Country: KENYA
Region: Gitugi, Muranga district
Owners: 785 smallholder farmers
Altitude: 1,700 metres above sea level
Variety: SL28 and SL34, Ruiru 11
Processing: Washed

Fruity, sweet and juicy, crisp malic acidity. Currants, oranges and lemons.

About Kahete (with thanks to Melbourne Coffee Merchants)

Kahete Coffee Factory is located north of Nairobi in Muranga County, near the town of Gitugi. It was established in 1978 and rests on a 5 acre piece of land serving Karunge, Gataragwa and Kirimiya villages. Currently it is affiliated to Rwaikamba Farmers Co-operative Society and run by James Ndoho, the factory manager.

This area of Kenya experiences a biannual production cycle with the early harvest being from March-May and the late second season being from October-December. The main varieties of coffee grown here are SL-28 and 34, and Ruiru 11. The SL-28 and SL-34 account for 97% of all coffee produced, while Ruiru 11 is around 3% of the total production. Kahete currently has 785 small-holder member producers who have small farms located at an average of 1,800m above sea level. The high altitude means that the coffee fruit is able to mature slowly, and this, combined with rich volcanic soil and careful processing all help to highlight the inherent complex fruit flavours from the SL-28 and SL-34 varieties. Both cultivars have Bourbon and Moka heritage and named after the laboratory that promoted their wider distribution in Kenya during the early 20th Century – Scott Laboratories.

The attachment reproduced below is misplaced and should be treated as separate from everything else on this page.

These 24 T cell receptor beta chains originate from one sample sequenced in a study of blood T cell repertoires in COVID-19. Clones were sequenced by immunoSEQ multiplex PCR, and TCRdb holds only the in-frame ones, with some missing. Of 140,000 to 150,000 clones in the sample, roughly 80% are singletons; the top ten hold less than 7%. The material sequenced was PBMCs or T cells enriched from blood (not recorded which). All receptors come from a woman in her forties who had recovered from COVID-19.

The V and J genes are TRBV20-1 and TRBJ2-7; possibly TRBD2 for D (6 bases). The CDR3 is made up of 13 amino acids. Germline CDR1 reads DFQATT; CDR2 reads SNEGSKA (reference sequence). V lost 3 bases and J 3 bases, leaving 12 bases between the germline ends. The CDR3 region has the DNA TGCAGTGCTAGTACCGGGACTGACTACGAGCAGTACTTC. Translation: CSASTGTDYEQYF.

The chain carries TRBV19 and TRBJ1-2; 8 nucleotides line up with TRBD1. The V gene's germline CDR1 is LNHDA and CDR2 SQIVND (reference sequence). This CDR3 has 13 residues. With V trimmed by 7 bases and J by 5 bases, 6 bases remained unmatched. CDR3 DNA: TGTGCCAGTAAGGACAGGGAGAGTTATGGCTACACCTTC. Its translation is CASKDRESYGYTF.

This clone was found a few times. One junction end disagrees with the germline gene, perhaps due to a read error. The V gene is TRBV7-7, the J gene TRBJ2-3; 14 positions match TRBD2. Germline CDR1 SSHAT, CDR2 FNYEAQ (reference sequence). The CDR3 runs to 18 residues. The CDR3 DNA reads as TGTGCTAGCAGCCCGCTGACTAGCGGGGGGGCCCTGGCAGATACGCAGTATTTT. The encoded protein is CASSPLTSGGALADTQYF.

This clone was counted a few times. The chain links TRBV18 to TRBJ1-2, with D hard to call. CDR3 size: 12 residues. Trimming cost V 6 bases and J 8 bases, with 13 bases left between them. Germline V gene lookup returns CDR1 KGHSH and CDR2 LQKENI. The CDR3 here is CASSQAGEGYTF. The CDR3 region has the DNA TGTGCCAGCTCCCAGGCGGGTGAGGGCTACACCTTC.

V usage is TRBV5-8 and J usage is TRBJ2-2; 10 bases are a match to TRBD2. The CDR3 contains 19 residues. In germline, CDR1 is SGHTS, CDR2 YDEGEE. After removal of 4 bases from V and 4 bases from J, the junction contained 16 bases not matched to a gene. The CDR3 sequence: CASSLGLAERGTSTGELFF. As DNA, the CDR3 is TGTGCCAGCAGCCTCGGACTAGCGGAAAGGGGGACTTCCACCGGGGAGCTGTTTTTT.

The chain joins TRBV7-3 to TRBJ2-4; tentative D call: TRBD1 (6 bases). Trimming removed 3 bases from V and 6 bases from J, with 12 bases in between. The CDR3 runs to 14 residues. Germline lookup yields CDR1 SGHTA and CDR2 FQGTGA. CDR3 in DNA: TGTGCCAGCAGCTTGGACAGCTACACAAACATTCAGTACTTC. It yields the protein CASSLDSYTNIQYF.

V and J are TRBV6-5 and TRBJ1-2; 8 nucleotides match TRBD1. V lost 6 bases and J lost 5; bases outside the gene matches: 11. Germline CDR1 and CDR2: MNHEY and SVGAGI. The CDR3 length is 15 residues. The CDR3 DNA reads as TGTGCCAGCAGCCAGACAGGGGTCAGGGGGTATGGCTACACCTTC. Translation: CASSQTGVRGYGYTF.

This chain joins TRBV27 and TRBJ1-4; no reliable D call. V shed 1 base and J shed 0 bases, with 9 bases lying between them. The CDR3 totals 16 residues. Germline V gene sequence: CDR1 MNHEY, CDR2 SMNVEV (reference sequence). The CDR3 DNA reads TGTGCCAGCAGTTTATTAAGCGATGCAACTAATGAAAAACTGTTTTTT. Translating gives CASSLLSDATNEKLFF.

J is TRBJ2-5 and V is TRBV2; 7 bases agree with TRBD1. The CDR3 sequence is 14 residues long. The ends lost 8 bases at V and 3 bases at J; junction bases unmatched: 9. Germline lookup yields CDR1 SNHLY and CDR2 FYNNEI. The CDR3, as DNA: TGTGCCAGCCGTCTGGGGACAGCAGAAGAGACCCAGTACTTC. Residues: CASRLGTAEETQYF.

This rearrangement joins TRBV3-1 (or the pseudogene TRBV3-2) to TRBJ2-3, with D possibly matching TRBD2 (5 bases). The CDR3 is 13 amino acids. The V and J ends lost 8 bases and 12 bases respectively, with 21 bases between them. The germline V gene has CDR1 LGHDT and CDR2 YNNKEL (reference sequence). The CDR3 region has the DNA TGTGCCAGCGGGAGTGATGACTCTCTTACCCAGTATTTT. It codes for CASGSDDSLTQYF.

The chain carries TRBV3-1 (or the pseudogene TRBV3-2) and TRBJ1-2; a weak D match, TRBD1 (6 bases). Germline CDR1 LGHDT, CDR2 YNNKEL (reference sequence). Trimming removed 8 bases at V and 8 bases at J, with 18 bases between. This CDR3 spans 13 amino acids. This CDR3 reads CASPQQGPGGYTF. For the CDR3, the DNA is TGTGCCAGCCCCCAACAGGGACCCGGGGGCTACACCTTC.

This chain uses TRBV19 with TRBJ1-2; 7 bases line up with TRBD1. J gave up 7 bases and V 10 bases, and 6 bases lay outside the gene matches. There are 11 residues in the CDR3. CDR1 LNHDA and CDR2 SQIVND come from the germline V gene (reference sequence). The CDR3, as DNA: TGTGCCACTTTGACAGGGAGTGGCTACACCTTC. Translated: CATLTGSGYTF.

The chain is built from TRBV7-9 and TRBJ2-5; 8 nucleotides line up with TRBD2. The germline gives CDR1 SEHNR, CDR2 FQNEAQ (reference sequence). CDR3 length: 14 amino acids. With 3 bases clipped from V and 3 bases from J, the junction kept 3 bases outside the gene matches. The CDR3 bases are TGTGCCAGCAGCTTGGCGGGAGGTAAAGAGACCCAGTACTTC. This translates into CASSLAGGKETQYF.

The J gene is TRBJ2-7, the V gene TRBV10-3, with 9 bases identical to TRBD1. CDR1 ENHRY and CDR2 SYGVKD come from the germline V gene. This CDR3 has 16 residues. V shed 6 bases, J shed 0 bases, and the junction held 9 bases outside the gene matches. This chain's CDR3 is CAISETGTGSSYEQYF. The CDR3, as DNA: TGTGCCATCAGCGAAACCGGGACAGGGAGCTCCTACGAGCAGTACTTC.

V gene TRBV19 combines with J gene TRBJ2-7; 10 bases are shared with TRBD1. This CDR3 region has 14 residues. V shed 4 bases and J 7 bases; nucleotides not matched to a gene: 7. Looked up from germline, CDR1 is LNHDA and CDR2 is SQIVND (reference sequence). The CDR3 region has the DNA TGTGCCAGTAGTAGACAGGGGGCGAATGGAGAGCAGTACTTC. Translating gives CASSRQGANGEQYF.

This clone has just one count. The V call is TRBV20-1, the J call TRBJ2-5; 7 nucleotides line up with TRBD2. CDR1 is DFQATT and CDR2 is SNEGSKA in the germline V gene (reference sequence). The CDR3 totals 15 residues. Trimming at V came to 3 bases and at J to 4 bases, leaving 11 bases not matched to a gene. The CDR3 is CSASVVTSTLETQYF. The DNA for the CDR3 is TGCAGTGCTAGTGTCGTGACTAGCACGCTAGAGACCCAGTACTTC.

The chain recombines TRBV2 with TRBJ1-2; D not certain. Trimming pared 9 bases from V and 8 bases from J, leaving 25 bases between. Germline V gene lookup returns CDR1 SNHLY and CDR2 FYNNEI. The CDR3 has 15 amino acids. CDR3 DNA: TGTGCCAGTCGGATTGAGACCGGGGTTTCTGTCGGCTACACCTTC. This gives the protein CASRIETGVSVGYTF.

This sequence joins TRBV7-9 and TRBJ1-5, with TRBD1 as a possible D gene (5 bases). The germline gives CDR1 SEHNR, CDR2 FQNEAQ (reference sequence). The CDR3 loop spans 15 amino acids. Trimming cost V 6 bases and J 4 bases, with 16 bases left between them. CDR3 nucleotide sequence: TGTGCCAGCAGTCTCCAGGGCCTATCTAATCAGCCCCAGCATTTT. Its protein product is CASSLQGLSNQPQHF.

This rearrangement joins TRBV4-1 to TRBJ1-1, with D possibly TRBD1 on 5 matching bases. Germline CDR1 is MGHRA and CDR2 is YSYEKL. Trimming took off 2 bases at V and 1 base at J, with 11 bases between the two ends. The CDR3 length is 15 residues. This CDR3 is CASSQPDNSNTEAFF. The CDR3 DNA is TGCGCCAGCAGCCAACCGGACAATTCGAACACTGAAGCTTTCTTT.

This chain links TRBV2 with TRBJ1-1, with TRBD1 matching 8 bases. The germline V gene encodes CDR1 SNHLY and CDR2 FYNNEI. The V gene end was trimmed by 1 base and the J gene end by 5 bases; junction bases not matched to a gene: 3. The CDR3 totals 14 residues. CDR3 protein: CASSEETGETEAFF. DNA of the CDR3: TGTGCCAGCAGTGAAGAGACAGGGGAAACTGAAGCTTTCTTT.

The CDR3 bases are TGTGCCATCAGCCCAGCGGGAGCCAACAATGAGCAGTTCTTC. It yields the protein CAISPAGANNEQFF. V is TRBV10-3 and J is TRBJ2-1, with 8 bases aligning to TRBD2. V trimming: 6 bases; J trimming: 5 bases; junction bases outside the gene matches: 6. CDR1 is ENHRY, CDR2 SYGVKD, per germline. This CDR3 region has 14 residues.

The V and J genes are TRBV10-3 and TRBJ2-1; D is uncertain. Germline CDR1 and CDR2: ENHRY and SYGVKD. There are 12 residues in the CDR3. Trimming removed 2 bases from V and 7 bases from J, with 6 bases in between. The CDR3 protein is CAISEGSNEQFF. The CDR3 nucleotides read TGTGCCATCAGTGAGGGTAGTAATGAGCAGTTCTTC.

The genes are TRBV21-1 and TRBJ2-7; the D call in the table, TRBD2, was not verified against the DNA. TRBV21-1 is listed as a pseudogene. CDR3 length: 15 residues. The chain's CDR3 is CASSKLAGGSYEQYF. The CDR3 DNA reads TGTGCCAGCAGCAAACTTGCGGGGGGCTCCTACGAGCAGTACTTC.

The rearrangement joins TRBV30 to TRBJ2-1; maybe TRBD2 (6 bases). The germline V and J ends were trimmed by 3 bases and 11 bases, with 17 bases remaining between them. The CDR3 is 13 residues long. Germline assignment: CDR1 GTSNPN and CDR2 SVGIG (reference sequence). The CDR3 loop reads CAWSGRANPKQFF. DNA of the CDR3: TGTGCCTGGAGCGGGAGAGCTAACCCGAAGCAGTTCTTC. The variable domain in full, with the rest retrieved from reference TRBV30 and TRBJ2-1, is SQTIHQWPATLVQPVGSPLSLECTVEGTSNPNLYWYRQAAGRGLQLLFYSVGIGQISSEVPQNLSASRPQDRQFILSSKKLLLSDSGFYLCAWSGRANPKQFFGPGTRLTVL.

Kahete Coffee Factory receives assistance from the Coffee Management Services (CMS) group, who are on the ground directly helping producers improve their productivity and quality through training and education programs. Their objective is to establish a transparent and trust-based relationship with their small-holder farmers and ensure sustained industry growth by helping producers improve their quality, which in turn improves the premiums paid and ultimately has a positive impact on their quality of life.

As part of their program, CMS provide pre-financing to producers for school fees and farm inputs. The factory manager is provided with training every year, which includes field training days with the Minister of Agriculture and agrochemical companies that deliver inputs to the farmers. Demonstration plots at the factory to reinforce the best practices for the producing members.

After being carefully hand picked, the ripe cherry is brought to the factory by small-holder farmers, where it is weighed and then processed using the washed processing method. The coffee is pulped using a disc pulper with three sets of discs to remove the skin and fruit from the inner parchment layer that protects the green coffee bean. Waste water used in the processing is discarded in soaking pits, and is also recirculated for conservation. After pulping, the coffee is fermented overnight to break down the sugars, before it is cleaned and soaked for a further 24 hours. This process increases the proteins and amino acids, which in turn heightens the complexity of the acidity and clarity in the cup. After soaking, the coffee is spread out on the raised drying tables. Time on the drying tables depends on climate, ambient temperature and volumes under processing, and can take from 7 to 15 days in total.

Coffee in Kenya is graded according to the size of the bean and the quality. The definition clearly defines the size, and to some extent, they also assume the quality is linked to the size of the bean. While this is often true – AA lots (screen size 18+) are often superior coffees – in this case we found the AB lot to be superior with more complexity in the cup. The result is a really special coffee that has a beautiful sparkling green apple acidity, candied orange sweetness and notes of red currants, lemon blossom and raisin.